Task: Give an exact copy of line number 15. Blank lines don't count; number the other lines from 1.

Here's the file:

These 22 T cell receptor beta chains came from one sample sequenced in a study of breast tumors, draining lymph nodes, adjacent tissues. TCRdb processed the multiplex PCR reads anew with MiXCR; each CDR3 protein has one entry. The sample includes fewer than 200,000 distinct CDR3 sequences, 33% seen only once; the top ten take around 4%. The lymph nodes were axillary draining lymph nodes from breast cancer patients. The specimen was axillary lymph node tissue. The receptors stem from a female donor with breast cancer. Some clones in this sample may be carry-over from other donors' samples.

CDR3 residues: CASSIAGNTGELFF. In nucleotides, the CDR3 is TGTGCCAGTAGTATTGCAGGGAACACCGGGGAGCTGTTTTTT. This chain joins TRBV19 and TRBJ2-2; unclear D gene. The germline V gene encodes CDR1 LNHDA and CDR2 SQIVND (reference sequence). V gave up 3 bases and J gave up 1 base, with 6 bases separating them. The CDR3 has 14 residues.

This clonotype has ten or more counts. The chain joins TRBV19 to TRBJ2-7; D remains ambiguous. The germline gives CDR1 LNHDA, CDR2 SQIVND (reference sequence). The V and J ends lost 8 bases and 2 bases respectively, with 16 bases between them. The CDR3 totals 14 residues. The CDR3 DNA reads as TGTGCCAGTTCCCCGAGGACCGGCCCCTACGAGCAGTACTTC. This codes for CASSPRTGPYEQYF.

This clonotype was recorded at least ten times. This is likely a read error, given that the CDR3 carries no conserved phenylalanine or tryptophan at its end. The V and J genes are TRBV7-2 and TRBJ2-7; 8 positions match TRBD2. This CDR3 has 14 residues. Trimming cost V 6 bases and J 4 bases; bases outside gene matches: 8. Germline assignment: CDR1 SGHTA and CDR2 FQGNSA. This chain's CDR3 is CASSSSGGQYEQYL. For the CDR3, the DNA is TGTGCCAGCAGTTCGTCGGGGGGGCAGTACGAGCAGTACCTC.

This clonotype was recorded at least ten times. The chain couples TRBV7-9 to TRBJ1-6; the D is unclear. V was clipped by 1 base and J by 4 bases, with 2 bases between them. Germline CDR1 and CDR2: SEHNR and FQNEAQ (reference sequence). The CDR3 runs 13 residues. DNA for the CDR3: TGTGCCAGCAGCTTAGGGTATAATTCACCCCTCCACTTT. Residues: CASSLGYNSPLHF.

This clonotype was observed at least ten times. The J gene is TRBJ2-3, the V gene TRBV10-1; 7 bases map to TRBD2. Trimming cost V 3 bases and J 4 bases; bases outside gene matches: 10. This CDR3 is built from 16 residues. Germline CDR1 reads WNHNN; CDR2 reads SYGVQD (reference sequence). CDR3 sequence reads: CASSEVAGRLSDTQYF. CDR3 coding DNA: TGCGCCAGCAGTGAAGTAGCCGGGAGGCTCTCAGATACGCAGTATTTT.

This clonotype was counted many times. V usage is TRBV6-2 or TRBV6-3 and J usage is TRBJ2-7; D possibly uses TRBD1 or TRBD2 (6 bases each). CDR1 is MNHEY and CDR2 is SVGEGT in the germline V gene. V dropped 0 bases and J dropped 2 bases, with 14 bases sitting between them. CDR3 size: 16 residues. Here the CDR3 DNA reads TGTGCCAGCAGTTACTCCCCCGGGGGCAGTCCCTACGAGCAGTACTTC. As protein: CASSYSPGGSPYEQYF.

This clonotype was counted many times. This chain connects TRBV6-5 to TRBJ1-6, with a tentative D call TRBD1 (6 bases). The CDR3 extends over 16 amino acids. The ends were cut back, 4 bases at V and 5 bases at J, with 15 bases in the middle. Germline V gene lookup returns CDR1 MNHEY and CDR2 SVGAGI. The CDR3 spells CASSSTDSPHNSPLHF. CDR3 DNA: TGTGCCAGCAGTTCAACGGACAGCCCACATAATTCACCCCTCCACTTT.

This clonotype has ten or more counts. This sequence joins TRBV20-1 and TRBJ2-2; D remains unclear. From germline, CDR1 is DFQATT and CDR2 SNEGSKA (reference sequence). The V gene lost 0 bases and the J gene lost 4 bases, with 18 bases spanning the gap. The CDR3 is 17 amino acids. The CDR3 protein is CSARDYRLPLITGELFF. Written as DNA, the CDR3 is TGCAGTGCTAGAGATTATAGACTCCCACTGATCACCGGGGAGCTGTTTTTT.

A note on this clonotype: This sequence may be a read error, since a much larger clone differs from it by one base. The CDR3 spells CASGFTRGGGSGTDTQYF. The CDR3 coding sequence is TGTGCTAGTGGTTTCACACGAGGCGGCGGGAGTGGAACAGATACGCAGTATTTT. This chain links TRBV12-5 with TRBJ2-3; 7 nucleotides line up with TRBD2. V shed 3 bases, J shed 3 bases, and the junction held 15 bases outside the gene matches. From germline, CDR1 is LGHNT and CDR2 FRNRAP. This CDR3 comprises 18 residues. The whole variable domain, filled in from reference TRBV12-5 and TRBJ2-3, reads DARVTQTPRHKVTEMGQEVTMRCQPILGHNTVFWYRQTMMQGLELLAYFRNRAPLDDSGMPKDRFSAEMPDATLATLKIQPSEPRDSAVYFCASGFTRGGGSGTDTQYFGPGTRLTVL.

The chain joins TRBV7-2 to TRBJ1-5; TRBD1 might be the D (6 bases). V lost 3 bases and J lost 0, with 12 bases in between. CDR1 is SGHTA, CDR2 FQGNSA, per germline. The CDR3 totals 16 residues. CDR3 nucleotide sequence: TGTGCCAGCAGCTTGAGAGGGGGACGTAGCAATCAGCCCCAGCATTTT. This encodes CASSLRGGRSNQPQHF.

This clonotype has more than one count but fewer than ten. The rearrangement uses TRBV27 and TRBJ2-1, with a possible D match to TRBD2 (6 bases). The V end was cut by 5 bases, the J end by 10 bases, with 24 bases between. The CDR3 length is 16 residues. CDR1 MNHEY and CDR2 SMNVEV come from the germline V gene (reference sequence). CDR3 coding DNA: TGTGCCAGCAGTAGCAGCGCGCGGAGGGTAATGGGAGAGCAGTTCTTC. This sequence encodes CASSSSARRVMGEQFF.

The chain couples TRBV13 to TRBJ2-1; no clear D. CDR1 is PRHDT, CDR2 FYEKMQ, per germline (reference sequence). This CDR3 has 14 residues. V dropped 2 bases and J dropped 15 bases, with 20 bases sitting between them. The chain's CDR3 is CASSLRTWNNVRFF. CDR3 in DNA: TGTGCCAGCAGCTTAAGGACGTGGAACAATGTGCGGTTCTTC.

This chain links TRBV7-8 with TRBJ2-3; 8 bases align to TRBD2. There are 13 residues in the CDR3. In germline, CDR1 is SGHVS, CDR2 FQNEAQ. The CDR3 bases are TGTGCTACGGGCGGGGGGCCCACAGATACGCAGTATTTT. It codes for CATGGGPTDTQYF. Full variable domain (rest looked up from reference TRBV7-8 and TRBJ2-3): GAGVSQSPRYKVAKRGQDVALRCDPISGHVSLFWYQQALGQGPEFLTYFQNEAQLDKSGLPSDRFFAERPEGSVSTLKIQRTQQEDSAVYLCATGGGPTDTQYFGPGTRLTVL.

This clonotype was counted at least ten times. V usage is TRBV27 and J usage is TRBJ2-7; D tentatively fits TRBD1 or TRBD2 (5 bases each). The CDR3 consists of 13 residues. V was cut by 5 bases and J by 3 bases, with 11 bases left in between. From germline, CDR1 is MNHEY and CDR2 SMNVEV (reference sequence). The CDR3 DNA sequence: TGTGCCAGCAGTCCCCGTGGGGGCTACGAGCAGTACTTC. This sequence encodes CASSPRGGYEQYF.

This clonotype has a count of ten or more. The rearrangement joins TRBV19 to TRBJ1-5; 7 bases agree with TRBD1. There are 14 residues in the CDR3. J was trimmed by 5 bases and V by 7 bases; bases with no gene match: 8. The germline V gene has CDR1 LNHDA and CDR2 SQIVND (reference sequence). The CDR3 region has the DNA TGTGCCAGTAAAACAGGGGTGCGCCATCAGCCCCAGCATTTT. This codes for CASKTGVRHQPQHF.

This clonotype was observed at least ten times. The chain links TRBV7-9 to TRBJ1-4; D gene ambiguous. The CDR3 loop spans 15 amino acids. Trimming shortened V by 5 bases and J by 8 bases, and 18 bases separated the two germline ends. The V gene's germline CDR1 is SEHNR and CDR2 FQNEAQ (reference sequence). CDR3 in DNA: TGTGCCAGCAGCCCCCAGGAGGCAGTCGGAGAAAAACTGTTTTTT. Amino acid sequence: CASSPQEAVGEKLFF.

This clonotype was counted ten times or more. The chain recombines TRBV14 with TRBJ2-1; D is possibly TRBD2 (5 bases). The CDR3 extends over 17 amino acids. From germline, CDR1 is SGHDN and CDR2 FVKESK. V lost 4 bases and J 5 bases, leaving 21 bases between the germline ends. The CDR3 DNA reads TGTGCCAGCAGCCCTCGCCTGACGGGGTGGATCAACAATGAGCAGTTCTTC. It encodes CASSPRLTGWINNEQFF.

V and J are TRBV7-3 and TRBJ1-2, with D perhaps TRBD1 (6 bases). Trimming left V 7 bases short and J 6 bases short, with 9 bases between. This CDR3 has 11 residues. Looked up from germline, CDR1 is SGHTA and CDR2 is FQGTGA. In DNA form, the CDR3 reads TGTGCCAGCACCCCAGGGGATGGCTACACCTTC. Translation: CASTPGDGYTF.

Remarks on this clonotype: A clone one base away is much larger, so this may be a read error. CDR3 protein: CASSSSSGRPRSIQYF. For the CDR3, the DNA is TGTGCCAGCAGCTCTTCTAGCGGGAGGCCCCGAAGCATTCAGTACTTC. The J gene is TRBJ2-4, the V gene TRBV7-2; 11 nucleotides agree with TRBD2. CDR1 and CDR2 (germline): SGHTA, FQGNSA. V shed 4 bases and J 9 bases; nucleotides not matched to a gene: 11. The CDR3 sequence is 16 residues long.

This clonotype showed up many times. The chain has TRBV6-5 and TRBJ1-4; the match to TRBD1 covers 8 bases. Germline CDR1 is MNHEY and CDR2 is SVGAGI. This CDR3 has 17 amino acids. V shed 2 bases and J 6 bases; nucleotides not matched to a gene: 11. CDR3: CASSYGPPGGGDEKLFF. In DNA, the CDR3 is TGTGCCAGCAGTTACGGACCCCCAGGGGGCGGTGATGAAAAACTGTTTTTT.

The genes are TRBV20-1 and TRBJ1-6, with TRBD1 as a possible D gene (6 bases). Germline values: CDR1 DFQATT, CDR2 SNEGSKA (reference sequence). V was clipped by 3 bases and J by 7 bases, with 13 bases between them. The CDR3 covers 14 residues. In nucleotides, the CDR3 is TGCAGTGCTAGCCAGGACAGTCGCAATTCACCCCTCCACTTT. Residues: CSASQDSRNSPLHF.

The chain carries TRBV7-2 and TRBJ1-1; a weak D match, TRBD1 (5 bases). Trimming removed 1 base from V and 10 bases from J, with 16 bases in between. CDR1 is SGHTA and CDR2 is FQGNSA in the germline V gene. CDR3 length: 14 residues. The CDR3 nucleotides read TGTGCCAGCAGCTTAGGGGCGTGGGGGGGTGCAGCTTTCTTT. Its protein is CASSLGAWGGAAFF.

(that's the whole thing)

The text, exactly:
This clonotype was counted at least ten times. V usage is TRBV27 and J usage is TRBJ2-7; D tentatively fits TRBD1 or TRBD2 (5 bases each). The CDR3 consists of 13 residues. V was cut by 5 bases and J by 3 bases, with 11 bases left in between. From germline, CDR1 is MNHEY and CDR2 SMNVEV (reference sequence). The CDR3 DNA sequence: TGTGCCAGCAGTCCCCGTGGGGGCTACGAGCAGTACTTC. This sequence encodes CASSPRGGYEQYF.